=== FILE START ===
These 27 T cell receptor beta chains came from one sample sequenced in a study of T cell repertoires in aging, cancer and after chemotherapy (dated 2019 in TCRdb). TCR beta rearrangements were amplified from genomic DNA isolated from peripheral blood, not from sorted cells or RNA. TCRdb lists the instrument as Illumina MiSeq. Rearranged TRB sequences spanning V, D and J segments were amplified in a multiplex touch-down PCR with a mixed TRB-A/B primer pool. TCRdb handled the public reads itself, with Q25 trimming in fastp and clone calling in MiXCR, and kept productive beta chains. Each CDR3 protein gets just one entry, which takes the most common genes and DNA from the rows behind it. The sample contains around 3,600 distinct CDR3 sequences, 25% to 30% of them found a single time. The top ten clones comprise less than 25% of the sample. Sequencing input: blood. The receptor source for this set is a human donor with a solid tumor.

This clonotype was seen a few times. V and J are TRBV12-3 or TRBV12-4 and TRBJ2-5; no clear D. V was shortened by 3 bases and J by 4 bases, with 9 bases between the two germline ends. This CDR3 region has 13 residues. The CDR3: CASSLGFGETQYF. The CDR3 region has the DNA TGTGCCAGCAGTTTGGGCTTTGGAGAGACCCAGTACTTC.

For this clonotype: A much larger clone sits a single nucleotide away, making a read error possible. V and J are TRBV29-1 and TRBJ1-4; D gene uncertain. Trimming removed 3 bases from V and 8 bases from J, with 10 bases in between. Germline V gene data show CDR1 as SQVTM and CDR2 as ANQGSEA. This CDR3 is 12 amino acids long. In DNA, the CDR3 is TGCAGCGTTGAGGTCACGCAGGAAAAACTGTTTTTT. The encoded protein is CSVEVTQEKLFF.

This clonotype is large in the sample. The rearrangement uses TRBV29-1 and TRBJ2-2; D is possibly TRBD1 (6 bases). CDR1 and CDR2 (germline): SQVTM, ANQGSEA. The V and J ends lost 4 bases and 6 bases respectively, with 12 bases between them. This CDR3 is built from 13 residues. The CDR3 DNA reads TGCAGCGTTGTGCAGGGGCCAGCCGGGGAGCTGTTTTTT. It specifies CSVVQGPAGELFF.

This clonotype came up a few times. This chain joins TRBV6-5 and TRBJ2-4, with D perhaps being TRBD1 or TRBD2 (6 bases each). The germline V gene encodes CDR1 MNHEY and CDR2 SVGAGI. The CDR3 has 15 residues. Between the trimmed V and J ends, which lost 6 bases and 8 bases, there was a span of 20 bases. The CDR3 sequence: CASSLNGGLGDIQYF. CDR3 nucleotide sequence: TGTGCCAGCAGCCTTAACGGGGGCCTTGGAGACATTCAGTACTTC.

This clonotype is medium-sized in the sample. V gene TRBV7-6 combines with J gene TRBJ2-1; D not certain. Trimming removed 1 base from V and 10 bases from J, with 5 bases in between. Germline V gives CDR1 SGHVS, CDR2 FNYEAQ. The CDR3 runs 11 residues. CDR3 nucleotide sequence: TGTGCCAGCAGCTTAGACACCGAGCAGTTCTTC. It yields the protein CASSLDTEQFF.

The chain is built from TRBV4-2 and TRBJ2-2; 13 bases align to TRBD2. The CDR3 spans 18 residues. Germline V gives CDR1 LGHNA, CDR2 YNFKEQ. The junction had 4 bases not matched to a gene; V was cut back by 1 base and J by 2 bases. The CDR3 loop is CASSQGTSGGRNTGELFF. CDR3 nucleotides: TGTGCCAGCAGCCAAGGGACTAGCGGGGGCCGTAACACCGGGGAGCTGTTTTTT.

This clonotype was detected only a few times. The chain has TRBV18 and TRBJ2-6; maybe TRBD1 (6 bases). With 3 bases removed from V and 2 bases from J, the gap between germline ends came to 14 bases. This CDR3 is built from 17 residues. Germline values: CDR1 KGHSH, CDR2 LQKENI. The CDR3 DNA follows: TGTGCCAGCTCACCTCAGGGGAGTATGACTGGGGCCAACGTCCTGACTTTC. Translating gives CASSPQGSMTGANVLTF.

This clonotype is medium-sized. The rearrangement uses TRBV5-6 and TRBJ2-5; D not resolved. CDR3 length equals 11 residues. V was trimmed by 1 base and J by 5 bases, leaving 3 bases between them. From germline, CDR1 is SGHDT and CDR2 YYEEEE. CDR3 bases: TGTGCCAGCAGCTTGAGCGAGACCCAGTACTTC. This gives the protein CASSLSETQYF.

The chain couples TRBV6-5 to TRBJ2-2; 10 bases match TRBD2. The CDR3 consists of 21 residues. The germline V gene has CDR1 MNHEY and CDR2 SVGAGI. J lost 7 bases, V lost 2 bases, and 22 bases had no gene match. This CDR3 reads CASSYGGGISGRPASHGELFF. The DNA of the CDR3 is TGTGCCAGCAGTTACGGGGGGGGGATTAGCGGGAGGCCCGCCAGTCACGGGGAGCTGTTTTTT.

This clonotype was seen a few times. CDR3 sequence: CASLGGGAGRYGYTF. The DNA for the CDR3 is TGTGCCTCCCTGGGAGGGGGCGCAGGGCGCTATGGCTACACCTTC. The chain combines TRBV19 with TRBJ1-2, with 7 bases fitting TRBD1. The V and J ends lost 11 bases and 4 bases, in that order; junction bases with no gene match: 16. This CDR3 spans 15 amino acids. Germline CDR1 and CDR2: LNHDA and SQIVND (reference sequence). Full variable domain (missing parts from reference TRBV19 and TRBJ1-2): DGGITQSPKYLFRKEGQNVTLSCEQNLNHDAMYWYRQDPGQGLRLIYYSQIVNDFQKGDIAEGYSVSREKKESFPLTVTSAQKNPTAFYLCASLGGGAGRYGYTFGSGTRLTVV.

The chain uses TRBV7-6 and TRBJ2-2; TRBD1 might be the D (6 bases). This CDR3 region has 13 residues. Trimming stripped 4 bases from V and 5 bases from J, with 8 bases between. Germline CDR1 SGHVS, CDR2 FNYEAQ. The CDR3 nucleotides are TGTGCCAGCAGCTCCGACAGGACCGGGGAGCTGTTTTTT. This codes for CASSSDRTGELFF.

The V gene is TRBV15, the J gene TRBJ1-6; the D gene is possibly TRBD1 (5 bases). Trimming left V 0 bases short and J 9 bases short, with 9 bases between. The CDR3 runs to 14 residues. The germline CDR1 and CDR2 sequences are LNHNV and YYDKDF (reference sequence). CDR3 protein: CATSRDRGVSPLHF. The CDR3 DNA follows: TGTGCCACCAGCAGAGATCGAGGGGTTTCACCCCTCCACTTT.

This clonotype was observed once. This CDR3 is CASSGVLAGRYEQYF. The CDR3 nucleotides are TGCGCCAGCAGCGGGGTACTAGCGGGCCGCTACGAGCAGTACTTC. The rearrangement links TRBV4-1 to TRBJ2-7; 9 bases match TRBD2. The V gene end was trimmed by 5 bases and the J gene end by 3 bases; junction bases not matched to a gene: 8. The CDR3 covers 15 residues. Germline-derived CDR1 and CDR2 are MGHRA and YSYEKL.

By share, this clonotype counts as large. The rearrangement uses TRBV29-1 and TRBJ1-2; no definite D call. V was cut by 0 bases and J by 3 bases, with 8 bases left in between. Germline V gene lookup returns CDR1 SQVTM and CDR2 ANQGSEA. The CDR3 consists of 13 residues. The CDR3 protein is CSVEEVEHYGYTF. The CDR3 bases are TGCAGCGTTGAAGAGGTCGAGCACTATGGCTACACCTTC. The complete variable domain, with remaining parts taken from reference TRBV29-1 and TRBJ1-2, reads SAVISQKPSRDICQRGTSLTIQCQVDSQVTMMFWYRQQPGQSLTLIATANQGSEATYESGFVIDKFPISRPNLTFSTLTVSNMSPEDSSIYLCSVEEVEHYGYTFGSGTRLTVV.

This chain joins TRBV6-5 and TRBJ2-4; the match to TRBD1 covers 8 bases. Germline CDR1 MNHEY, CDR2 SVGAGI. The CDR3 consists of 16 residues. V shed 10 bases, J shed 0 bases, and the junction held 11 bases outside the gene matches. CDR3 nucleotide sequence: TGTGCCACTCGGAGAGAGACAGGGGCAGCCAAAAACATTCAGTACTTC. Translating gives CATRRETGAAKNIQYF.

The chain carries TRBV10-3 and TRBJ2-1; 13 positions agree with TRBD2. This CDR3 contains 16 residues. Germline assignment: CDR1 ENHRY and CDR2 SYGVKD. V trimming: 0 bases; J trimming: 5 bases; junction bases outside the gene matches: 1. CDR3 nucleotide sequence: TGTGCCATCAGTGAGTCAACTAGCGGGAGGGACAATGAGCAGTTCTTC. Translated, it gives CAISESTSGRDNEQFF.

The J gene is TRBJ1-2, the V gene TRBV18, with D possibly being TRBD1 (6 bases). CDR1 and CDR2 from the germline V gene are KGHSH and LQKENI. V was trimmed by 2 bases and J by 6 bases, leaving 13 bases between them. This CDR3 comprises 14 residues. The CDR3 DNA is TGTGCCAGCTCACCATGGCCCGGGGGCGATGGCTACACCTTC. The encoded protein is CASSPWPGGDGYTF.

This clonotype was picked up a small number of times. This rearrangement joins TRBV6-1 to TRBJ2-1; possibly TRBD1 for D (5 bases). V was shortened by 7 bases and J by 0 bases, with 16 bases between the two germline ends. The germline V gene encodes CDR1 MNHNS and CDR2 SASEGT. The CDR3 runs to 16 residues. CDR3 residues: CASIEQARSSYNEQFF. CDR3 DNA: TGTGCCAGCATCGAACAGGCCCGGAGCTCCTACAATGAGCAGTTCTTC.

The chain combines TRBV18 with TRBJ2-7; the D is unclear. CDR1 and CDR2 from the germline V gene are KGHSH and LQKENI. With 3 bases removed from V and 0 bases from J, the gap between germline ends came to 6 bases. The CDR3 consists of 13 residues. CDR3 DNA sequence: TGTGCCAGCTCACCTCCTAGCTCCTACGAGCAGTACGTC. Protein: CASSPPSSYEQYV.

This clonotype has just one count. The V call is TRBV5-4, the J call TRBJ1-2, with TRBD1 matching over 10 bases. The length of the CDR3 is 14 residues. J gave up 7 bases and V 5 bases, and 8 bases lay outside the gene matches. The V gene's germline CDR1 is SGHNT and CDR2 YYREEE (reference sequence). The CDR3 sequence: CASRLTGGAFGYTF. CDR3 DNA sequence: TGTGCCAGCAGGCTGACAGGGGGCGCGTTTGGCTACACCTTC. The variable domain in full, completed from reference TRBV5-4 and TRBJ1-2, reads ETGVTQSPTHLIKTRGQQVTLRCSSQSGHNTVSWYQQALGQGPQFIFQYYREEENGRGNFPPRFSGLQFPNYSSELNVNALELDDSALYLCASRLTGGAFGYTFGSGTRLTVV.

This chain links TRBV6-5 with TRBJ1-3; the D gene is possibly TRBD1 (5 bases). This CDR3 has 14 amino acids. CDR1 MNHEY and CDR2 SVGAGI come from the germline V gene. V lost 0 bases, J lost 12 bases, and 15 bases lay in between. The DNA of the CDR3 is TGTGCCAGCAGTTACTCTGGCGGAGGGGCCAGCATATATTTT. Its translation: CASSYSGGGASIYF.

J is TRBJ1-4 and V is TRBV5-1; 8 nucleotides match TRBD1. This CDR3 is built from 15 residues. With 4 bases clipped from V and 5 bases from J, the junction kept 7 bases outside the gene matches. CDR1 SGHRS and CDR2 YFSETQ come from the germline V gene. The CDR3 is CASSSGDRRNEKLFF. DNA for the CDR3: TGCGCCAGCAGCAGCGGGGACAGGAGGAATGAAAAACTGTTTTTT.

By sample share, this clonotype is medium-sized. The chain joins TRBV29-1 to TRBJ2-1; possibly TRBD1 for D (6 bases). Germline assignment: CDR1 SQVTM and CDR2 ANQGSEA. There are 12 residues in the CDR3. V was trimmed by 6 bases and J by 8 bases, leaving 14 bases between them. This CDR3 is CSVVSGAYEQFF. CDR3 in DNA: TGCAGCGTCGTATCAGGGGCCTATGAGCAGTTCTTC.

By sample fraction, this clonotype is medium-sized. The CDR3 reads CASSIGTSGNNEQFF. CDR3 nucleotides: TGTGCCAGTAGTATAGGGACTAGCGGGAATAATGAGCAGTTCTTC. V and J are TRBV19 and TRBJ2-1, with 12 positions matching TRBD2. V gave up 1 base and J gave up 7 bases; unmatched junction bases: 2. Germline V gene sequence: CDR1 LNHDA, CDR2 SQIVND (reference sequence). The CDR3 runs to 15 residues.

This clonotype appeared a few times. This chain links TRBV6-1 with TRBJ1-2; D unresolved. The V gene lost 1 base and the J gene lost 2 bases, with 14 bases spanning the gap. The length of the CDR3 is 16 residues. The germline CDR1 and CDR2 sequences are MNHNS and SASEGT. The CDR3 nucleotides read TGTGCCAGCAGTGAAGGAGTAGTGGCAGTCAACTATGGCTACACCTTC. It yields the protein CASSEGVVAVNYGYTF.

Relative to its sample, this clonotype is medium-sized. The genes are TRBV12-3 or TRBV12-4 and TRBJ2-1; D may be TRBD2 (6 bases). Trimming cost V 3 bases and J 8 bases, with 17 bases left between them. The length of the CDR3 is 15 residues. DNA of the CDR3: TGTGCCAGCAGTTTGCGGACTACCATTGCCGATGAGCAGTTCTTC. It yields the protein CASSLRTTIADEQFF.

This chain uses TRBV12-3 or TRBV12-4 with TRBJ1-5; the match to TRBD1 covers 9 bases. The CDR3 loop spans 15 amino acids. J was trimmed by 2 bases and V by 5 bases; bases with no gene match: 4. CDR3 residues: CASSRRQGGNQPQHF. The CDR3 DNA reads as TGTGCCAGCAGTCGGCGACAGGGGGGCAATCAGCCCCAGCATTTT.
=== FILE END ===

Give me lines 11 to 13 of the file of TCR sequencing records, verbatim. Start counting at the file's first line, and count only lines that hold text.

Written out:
This clonotype was seen a few times. CDR3 sequence: CASLGGGAGRYGYTF. The DNA for the CDR3 is TGTGCCTCCCTGGGAGGGGGCGCAGGGCGCTATGGCTACACCTTC. The chain combines TRBV19 with TRBJ1-2, with 7 bases fitting TRBD1. The V and J ends lost 11 bases and 4 bases, in that order; junction bases with no gene match: 16. This CDR3 spans 15 amino acids. Germline CDR1 and CDR2: LNHDA and SQIVND (reference sequence). Full variable domain (missing parts from reference TRBV19 and TRBJ1-2): DGGITQSPKYLFRKEGQNVTLSCEQNLNHDAMYWYRQDPGQGLRLIYYSQIVNDFQKGDIAEGYSVSREKKESFPLTVTSAQKNPTAFYLCASLGGGAGRYGYTFGSGTRLTVV.

The chain uses TRBV7-6 and TRBJ2-2; TRBD1 might be the D (6 bases). This CDR3 region has 13 residues. Trimming stripped 4 bases from V and 5 bases from J, with 8 bases between. Germline CDR1 SGHVS, CDR2 FNYEAQ. The CDR3 nucleotides are TGTGCCAGCAGCTCCGACAGGACCGGGGAGCTGTTTTTT. This codes for CASSSDRTGELFF.

The V gene is TRBV15, the J gene TRBJ1-6; the D gene is possibly TRBD1 (5 bases). Trimming left V 0 bases short and J 9 bases short, with 9 bases between. The CDR3 runs to 14 residues. The germline CDR1 and CDR2 sequences are LNHNV and YYDKDF (reference sequence). CDR3 protein: CATSRDRGVSPLHF. The CDR3 DNA follows: TGTGCCACCAGCAGAGATCGAGGGGTTTCACCCCTCCACTTT.